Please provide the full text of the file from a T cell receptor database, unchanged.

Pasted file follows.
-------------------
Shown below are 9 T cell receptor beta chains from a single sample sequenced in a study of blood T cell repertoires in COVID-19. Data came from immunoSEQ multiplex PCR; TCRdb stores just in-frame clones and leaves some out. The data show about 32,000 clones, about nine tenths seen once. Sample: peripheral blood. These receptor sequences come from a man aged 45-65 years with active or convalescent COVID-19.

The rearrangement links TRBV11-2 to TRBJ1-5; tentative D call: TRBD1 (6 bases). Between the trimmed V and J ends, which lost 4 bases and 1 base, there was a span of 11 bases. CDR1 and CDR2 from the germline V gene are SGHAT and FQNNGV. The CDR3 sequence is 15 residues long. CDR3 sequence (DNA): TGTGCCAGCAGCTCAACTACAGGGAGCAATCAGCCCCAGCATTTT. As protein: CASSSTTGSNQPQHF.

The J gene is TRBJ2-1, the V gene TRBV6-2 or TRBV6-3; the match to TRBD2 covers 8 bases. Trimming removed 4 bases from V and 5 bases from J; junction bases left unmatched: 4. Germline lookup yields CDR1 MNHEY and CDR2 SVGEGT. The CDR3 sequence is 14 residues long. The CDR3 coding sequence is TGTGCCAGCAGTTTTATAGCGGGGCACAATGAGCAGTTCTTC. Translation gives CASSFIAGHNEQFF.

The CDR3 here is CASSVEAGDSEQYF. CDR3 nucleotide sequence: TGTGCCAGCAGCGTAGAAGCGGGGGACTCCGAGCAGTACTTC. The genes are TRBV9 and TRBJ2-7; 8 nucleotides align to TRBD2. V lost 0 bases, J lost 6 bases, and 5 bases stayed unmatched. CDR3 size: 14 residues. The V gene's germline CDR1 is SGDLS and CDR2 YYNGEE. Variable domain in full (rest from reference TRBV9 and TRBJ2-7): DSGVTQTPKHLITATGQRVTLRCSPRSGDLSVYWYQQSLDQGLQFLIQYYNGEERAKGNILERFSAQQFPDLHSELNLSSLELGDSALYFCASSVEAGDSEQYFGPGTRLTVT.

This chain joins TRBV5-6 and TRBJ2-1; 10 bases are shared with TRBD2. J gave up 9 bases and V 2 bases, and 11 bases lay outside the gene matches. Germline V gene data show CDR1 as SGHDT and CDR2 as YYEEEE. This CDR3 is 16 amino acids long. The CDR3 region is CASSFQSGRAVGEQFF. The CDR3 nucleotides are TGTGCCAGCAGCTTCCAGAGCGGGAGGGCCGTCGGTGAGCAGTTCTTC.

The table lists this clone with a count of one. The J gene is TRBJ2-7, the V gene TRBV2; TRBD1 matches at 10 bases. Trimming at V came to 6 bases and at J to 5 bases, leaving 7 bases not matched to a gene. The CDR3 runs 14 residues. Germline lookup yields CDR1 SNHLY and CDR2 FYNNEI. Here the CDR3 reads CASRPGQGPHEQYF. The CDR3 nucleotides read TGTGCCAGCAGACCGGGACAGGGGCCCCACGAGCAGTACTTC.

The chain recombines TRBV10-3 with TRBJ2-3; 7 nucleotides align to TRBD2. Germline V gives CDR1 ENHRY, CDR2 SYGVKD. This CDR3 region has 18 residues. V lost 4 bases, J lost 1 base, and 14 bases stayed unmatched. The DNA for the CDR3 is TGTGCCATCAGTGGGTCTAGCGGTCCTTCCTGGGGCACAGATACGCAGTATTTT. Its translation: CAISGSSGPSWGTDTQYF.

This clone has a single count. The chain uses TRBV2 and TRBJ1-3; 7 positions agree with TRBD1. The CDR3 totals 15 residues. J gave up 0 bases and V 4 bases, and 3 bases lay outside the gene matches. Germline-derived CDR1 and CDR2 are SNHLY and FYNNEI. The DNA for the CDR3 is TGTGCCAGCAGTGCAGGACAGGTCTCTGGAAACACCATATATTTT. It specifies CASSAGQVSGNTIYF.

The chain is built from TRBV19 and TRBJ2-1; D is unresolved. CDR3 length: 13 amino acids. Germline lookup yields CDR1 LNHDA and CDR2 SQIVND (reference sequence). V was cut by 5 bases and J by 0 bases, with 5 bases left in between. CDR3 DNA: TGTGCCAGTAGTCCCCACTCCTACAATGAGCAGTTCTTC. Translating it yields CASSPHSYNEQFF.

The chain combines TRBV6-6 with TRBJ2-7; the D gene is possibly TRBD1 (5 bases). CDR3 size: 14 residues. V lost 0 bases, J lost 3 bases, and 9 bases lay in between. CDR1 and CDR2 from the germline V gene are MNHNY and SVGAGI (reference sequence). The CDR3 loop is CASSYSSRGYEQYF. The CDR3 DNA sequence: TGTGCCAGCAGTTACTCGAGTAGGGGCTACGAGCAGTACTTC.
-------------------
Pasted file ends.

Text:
Shown below are 9 T cell receptor beta chains from a single sample sequenced in a study of blood T cell repertoires in COVID-19. Data came from immunoSEQ multiplex PCR; TCRdb stores just in-frame clones and leaves some out. The data show about 32,000 clones, about nine tenths seen once. Sample: peripheral blood. These receptor sequences come from a man aged 45-65 years with active or convalescent COVID-19.

The rearrangement links TRBV11-2 to TRBJ1-5; tentative D call: TRBD1 (6 bases). Between the trimmed V and J ends, which lost 4 bases and 1 base, there was a span of 11 bases. CDR1 and CDR2 from the germline V gene are SGHAT and FQNNGV. The CDR3 sequence is 15 residues long. CDR3 sequence (DNA): TGTGCCAGCAGCTCAACTACAGGGAGCAATCAGCCCCAGCATTTT. As protein: CASSSTTGSNQPQHF.

The J gene is TRBJ2-1, the V gene TRBV6-2 or TRBV6-3; the match to TRBD2 covers 8 bases. Trimming removed 4 bases from V and 5 bases from J; junction bases left unmatched: 4. Germline lookup yields CDR1 MNHEY and CDR2 SVGEGT. The CDR3 sequence is 14 residues long. The CDR3 coding sequence is TGTGCCAGCAGTTTTATAGCGGGGCACAATGAGCAGTTCTTC. Translation gives CASSFIAGHNEQFF.

The CDR3 here is CASSVEAGDSEQYF. CDR3 nucleotide sequence: TGTGCCAGCAGCGTAGAAGCGGGGGACTCCGAGCAGTACTTC. The genes are TRBV9 and TRBJ2-7; 8 nucleotides align to TRBD2. V lost 0 bases, J lost 6 bases, and 5 bases stayed unmatched. CDR3 size: 14 residues. The V gene's germline CDR1 is SGDLS and CDR2 YYNGEE. Variable domain in full (rest from reference TRBV9 and TRBJ2-7): DSGVTQTPKHLITATGQRVTLRCSPRSGDLSVYWYQQSLDQGLQFLIQYYNGEERAKGNILERFSAQQFPDLHSELNLSSLELGDSALYFCASSVEAGDSEQYFGPGTRLTVT.

This chain joins TRBV5-6 and TRBJ2-1; 10 bases are shared with TRBD2. J gave up 9 bases and V 2 bases, and 11 bases lay outside the gene matches. Germline V gene data show CDR1 as SGHDT and CDR2 as YYEEEE. This CDR3 is 16 amino acids long. The CDR3 region is CASSFQSGRAVGEQFF. The CDR3 nucleotides are TGTGCCAGCAGCTTCCAGAGCGGGAGGGCCGTCGGTGAGCAGTTCTTC.

The table lists this clone with a count of one. The J gene is TRBJ2-7, the V gene TRBV2; TRBD1 matches at 10 bases. Trimming at V came to 6 bases and at J to 5 bases, leaving 7 bases not matched to a gene. The CDR3 runs 14 residues. Germline lookup yields CDR1 SNHLY and CDR2 FYNNEI. Here the CDR3 reads CASRPGQGPHEQYF. The CDR3 nucleotides read TGTGCCAGCAGACCGGGACAGGGGCCCCACGAGCAGTACTTC.

The chain recombines TRBV10-3 with TRBJ2-3; 7 nucleotides align to TRBD2. Germline V gives CDR1 ENHRY, CDR2 SYGVKD. This CDR3 region has 18 residues. V lost 4 bases, J lost 1 base, and 14 bases stayed unmatched. The DNA for the CDR3 is TGTGCCATCAGTGGGTCTAGCGGTCCTTCCTGGGGCACAGATACGCAGTATTTT. Its translation: CAISGSSGPSWGTDTQYF.

This clone has a single count. The chain uses TRBV2 and TRBJ1-3; 7 positions agree with TRBD1. The CDR3 totals 15 residues. J gave up 0 bases and V 4 bases, and 3 bases lay outside the gene matches. Germline-derived CDR1 and CDR2 are SNHLY and FYNNEI. The DNA for the CDR3 is TGTGCCAGCAGTGCAGGACAGGTCTCTGGAAACACCATATATTTT. It specifies CASSAGQVSGNTIYF.

The chain is built from TRBV19 and TRBJ2-1; D is unresolved. CDR3 length: 13 amino acids. Germline lookup yields CDR1 LNHDA and CDR2 SQIVND (reference sequence). V was cut by 5 bases and J by 0 bases, with 5 bases left in between. CDR3 DNA: TGTGCCAGTAGTCCCCACTCCTACAATGAGCAGTTCTTC. Translating it yields CASSPHSYNEQFF.

The chain combines TRBV6-6 with TRBJ2-7; the D gene is possibly TRBD1 (5 bases). CDR3 size: 14 residues. V lost 0 bases, J lost 3 bases, and 9 bases lay in between. CDR1 and CDR2 from the germline V gene are MNHNY and SVGAGI (reference sequence). The CDR3 loop is CASSYSSRGYEQYF. The CDR3 DNA sequence: TGTGCCAGCAGTTACTCGAGTAGGGGCTACGAGCAGTACTTC.